In May 2017, I traveled to Yaoundé, Cameroon to provide technical assistance in the sample design for the 2017-18 Cameroon Demographic and Health Survey. During the trip, I worked with Romain Wounang, a Survey Statistician at the National Institute of Statistics (INS) of Cameroon, who attended the first Regional Sampling Workshop in Tanzania in 2016. In addition to his background and experience in survey statistics, the new skills that Romain acquired from the workshop allowed for a smooth collaboration in designing the sample for the Cameroon DHS. This experience was a success, as I witnessed a participant perform and apply the sampling techniques covered in the workshop to the sample design of the Cameroon DHS.

Another workshop participant, John Bore from Kenya, excelled and was approached to be a co-facilitator for a Tanzania-specific sampling workshop. When asked to help with the training, without hesitation John accepted and lead several sessions. As he kicked off the workshop, John introduced himself:

“Good morning everyone. My name is John Bore. I am a Senior Statistician from the Kenya National Bureau of Statistics. Eight months ago, I myself was sitting in your seats. I was a participant at the first-ever DHS Program Regional Workshop on Sampling and Listing that was held in Dar es Salaam, Tanzania in July 2016. Today, I am here as a co-facilitator. It’s an honor to be co-facilitating this workshop along with our DHS sampling expert, Dr. Ruilin Ren.”

To date, The DHS Program has trained 31 samplers and consultants in regional workshops.  Although the sampling workshop is just one activity in a long process to prepare professional sampling statisticians, I believe conducting such trainings is a win-win strategy for the participants, implementing agencies, and for The DHS Program.

Photo captions: 1) Participants from the 2016 Regional Sampling Workshop in Dar es Salaam, Tanzania; 2) Participants from the 2017 Regional Sampling Workshop in Bali, Indonesia; 3) Survey sampling online pre-work  course sections; and  4) John Bore, co-facilitator at the Tanzania-specific sampling workshop in Dar es Salaam, Tanzania.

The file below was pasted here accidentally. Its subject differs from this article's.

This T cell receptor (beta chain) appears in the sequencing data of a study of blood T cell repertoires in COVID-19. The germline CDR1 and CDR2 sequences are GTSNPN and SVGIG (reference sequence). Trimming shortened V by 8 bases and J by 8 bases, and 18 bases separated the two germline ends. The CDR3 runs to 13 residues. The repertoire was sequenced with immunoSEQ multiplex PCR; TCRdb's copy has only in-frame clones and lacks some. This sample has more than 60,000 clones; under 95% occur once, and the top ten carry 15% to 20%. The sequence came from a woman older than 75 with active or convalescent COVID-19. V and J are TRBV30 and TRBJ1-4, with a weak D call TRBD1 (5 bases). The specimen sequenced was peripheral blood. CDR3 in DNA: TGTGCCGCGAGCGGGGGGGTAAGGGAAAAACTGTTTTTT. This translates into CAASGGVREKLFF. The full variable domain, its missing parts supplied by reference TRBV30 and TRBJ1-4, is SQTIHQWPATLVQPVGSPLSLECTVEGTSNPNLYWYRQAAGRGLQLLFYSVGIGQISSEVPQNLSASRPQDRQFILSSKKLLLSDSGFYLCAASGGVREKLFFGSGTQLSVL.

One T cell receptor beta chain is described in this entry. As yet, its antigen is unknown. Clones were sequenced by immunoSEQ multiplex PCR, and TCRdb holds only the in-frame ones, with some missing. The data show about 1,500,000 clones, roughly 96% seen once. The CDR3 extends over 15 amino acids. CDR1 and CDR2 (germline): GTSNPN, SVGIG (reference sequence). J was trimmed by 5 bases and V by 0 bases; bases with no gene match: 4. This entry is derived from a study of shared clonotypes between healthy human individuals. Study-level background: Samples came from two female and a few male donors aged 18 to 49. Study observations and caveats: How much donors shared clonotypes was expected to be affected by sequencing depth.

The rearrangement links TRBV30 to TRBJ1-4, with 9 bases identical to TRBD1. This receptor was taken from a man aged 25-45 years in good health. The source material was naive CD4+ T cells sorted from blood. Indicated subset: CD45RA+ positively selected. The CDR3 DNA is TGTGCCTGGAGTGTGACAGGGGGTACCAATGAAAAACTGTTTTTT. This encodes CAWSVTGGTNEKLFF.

27 Dec

The Best of DHS 2017

Another year has passed at The DHS Program, and we’re looking back at some of our best moments throughout the year! Just to name a few:


  • We introduced the first DHS Program online sampling course.

 Happy New Year from The DHS Program!

Watch the full video here:

14 Dec

Inside The DHS Program: Q&A with Gulnara Semenov

Name: Gulnara Semenov

Position title: Senior Medical Officer

What is your role at The DHS Program? I served as Regional Coordinator for Anglophone Africa, Asia, Europe and Eurasia and as a survey manager for DHS and Service Provision Assessment (SPA) surveys for the last 15 years. I was responsible for negotiating scope, content, logistics, and budgets for both DHS and SPA surveys, in addition to working with survey stakeholders to develop, manage, and train staff for surveys. I recently started as Senior Medical Officer and will provide technical support for all health-related aspects of DHS Program surveys. I will also work on new health-related modules and represent The DHS Program in various technical working groups.

Languages spoken: Russian and English

Favorite DHS Program survey cover (country, survey type, and year): I love covers that open your eyes to the people we describe in the report. My all-time favorite is the 2005-06 Honduras DHS cover featuring the Maya numeral system; I think it is an incredibly cool cover showing that science and art are closely related.

I also like the 2005 Armenia DHS and 2010 Armenia DHS covers featuring miniatures from the medieval Armenian illuminated manuscripts, a very refined and remarkable art form showing the character of the people they represent.


What has been the biggest change in The DHS Program during your time here? The most obvious is using the computer-assisted personal interview (CAPI) system for data collection. We started collecting information using paper questionnaires, and now we are moving towards using electronic devices to collect data, which requires a different kind of technical assistance and skills from the interviewers. The DHS Program has also expanded the questionnaires which are now much larger and cover lots of subjects. We added additional trainings and biomarkers which require various skills and expertise from The DHS Program staff.

What work are you most proud of? Hard to single out, but I think the most rewarding is to be part of The DHS Program family and work side by side with my colleagues who are all remarkable professionals. They demonstrate exceptional examples of work ethic ensuring countries receive the best technical assistance the survey deserves to maintain the reputation of the DHS survey as the gold standard. The DHS program is truly dedicated to capacity building and it is always rewarding to hear from the colleagues that our technical assistance is very comprehensive and transparent in skills transfer.

What’s your favorite trip to date? Every new country is a surprise. I remember Egypt for its remarkable temples, art, history, and their wonderful people. I came to Cairo over the Easter break and was very surprised to learn it was a national holiday and the office was closed!